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Ybor building saved from demo to reopen Tuesday | News

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Ybor building saved from demo to reopen Tuesday
News, Real Estate
Ybor building saved from demo to reopen Tuesday

Tampa, Fla. -- A 90-year-old Ybor City building that was saved from demolition will reopen Tuesday, Feb. 28 after being renovated and restored.

A $100,000 grant from the City of Tampa's Community Redevelopment Agency was used to help save the historic Ferlita Macaroni Factory.

Photo Gallery: Restoration process 2009-11

The building, which will be used as the TMD Windows and Doors showroom and office, is located at the corner of corner of North 22nd Street and 6th Ave.

Below is a release sent out describing the efforts to save the building:

Ybor City will celebrate the restoration of a historic building on Tuesday, Feb. 28, the culmination of a grass roots campaign to save the building from destruction.

Mayor Bob Buckhorn will join other city officials, historic preservationists and the Ybor City community for a ribbon-cutting ceremony at the historic Ferlita Macaroni Factory at 1607 North 22nd Street at 2:30 p.m. with a reception  to follow.

The building, located at the corner of 6th Avenue and 22nd Street in Historic Ybor City, will be a new showroom and office for TMD Windows and Doors. The structure is the last remaining Sicilian-built factory in Ybor City, which was declared a National Historic Landmark District in 1992.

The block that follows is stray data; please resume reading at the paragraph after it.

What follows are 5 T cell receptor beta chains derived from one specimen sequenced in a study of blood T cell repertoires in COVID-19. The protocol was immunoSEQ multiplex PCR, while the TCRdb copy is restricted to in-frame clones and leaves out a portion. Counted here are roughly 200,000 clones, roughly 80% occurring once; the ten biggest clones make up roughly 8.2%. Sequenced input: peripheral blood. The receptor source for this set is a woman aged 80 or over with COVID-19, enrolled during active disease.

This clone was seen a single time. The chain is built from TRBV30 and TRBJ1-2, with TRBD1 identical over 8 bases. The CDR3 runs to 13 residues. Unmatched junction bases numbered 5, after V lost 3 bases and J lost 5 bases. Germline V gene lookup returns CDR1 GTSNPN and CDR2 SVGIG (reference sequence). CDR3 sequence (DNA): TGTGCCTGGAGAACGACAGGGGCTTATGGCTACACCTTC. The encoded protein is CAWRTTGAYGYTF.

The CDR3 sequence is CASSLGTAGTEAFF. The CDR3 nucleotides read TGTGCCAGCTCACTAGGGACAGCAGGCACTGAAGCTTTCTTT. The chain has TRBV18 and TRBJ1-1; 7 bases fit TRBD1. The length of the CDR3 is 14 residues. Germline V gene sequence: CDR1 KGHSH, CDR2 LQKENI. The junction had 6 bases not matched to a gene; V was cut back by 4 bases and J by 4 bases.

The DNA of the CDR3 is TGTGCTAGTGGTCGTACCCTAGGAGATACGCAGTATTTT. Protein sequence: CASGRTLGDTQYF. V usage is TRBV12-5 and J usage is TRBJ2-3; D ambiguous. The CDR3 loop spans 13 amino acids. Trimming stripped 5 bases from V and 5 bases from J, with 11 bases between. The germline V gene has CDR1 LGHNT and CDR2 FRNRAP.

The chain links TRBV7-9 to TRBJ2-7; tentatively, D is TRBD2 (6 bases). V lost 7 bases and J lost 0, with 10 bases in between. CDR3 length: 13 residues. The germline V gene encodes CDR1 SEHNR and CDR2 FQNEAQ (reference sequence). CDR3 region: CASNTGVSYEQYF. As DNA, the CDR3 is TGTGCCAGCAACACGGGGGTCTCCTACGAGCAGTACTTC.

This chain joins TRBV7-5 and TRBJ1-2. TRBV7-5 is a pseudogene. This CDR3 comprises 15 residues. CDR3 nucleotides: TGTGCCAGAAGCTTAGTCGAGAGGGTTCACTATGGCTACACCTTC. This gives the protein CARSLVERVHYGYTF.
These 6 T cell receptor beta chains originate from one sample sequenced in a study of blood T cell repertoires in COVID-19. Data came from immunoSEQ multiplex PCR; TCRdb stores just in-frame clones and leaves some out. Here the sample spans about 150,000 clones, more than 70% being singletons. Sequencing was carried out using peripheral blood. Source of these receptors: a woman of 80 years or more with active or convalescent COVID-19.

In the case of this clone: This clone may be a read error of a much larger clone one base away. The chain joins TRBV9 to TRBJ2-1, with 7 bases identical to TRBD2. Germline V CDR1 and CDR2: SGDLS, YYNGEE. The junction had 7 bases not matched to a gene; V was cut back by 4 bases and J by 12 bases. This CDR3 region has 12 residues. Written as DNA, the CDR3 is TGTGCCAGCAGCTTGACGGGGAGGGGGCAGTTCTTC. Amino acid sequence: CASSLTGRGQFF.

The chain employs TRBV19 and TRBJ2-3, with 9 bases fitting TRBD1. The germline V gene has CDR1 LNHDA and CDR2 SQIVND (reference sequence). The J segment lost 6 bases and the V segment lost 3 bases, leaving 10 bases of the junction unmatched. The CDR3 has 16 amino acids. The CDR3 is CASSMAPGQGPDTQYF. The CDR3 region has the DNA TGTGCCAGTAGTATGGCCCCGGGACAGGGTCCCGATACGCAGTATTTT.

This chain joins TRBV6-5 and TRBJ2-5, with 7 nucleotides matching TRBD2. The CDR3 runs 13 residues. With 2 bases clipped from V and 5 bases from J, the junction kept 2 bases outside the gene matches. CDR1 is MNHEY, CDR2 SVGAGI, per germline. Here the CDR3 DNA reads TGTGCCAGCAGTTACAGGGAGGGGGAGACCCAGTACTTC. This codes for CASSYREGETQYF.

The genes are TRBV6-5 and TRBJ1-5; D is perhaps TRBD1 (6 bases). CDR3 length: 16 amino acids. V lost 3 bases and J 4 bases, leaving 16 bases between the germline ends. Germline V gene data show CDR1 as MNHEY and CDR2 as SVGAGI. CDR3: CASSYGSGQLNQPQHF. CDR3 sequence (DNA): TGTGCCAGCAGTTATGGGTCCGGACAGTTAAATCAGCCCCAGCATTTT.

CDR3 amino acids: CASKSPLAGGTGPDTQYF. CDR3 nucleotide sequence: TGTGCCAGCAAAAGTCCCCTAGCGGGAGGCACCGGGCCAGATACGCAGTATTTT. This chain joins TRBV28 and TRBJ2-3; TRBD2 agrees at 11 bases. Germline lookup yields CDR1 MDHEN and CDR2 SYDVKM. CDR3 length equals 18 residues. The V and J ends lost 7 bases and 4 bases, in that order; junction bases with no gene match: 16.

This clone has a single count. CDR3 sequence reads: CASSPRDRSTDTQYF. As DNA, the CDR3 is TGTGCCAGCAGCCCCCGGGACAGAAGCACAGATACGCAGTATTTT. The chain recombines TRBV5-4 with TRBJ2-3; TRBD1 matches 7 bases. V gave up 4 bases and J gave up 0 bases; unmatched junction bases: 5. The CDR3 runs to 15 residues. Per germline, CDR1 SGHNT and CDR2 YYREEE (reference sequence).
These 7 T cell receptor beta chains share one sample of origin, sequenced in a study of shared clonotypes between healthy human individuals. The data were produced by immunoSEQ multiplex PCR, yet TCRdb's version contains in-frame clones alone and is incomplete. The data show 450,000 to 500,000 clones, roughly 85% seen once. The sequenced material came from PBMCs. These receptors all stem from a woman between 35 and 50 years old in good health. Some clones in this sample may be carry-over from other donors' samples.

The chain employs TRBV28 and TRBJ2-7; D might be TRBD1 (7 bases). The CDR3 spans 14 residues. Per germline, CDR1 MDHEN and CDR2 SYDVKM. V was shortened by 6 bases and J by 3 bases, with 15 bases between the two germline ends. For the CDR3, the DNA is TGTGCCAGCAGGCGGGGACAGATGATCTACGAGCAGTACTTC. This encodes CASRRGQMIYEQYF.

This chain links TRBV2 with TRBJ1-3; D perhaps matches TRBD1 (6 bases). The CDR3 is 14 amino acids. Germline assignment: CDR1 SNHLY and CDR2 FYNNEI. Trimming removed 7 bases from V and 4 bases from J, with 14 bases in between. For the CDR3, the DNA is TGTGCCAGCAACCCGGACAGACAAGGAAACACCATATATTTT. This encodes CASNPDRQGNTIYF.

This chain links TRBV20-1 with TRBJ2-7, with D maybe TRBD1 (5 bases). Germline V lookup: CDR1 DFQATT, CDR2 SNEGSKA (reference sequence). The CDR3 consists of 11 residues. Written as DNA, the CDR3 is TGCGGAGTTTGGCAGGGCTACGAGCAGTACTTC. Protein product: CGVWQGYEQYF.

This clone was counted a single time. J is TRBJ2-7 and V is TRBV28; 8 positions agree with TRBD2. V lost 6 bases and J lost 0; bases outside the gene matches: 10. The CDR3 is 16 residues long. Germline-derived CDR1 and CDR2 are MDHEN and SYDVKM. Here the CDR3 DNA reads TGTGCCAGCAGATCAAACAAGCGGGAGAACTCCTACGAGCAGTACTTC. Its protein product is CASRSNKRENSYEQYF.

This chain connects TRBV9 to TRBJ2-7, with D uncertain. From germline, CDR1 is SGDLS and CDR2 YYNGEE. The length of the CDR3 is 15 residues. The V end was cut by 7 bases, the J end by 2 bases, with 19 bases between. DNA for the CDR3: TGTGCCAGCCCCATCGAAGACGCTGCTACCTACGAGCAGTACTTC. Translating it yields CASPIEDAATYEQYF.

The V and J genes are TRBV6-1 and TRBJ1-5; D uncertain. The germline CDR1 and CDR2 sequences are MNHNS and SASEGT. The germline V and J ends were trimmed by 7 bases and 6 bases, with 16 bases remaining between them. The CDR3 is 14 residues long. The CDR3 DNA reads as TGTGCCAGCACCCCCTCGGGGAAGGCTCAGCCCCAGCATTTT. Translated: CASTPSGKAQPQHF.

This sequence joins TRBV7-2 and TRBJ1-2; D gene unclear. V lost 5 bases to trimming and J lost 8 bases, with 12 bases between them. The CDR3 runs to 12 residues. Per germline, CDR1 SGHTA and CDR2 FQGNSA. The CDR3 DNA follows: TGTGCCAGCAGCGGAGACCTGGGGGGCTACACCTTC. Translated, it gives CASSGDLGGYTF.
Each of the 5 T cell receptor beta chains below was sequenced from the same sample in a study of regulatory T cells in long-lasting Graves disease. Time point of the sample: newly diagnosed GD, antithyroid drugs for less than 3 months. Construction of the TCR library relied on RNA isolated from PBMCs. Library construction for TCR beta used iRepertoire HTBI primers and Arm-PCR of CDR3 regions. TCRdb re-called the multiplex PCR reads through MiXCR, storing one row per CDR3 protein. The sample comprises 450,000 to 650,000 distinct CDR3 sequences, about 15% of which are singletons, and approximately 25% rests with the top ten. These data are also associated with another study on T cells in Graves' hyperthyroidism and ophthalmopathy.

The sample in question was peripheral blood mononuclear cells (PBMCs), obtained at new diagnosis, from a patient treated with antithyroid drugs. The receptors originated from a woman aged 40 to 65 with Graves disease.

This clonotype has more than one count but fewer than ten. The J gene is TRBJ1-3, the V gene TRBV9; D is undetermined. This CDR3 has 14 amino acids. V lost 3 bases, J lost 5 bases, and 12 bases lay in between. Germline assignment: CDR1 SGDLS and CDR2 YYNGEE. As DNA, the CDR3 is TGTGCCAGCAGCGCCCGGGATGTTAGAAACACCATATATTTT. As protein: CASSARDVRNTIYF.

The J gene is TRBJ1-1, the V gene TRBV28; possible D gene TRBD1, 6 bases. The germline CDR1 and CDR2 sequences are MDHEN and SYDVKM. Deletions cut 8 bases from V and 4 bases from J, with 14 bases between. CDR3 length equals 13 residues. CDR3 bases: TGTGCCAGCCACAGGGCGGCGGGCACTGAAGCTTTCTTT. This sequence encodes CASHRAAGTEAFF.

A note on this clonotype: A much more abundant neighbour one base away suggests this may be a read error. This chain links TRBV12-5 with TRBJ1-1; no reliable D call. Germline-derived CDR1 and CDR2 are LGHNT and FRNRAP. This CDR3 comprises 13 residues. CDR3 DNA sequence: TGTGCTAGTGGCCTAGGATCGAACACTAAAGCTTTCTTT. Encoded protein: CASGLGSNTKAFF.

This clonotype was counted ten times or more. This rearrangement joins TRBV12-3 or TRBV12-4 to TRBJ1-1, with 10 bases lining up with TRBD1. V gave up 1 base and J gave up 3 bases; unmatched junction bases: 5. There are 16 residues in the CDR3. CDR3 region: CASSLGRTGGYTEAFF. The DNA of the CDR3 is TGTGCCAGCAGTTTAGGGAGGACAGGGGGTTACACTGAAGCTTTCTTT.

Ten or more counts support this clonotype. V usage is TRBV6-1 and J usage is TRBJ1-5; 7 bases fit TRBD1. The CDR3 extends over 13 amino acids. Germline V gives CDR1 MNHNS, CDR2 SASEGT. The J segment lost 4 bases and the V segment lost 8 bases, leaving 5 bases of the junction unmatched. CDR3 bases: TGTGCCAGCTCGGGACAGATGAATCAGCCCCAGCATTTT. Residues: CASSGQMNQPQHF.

Giuseppe R. Ferlita bought the property in 1924 as the new site of his macaroni factory and as his family's home. The factory remained in operation until 1936 when a larger facility was needed. The Ferlita family continued to live in the building for another decade.

In 1946, the structure was sold to Pedro and Digna Diaz Perez, who used it as a cigar factory and their home. The Perez family sold the cigar business in 1960, but continued to live in the building until 1974. 

Over the next 35 years, the factory fell into serious disrepair to the point that its roof collapsed and had to be removed, leaving only the exterior brick facade. 

The ribbon-cutting comes nearly three years after the building's previous owner sought permission to demolish the structure, a request that was ultimately denied by the Barrio Latino Commission. This denial energized local historic preservationists and activists who wanted the building saved and restored.

The Ybor City community and City of Tampa worked cooperatively to find a solution to preserve the building.  The efforts paid off when the previous owner donated the building to the Italian Club. 

Facilitated through a $100,000 grant, provided by the City of Tampa's Community Redevelopment Agency, the factory building was successfully stabilized.  The Italian Club then sold it to the brothers John and Chris Rosende, owners of TMD Windows and Doors and managing members of Salt Construction, who completed the restoration with the assistance of other City historic preservation funding programs.

The project's design was donated by Kenneth Ferlita, Vice President of Hafner-Ferlita Architects and grandson of the factory's original owner. 

"I think it's great," Ferlita recently told the Tampa Tribune. "I think if my grandfather, if he were alive, he would be just as happy." 

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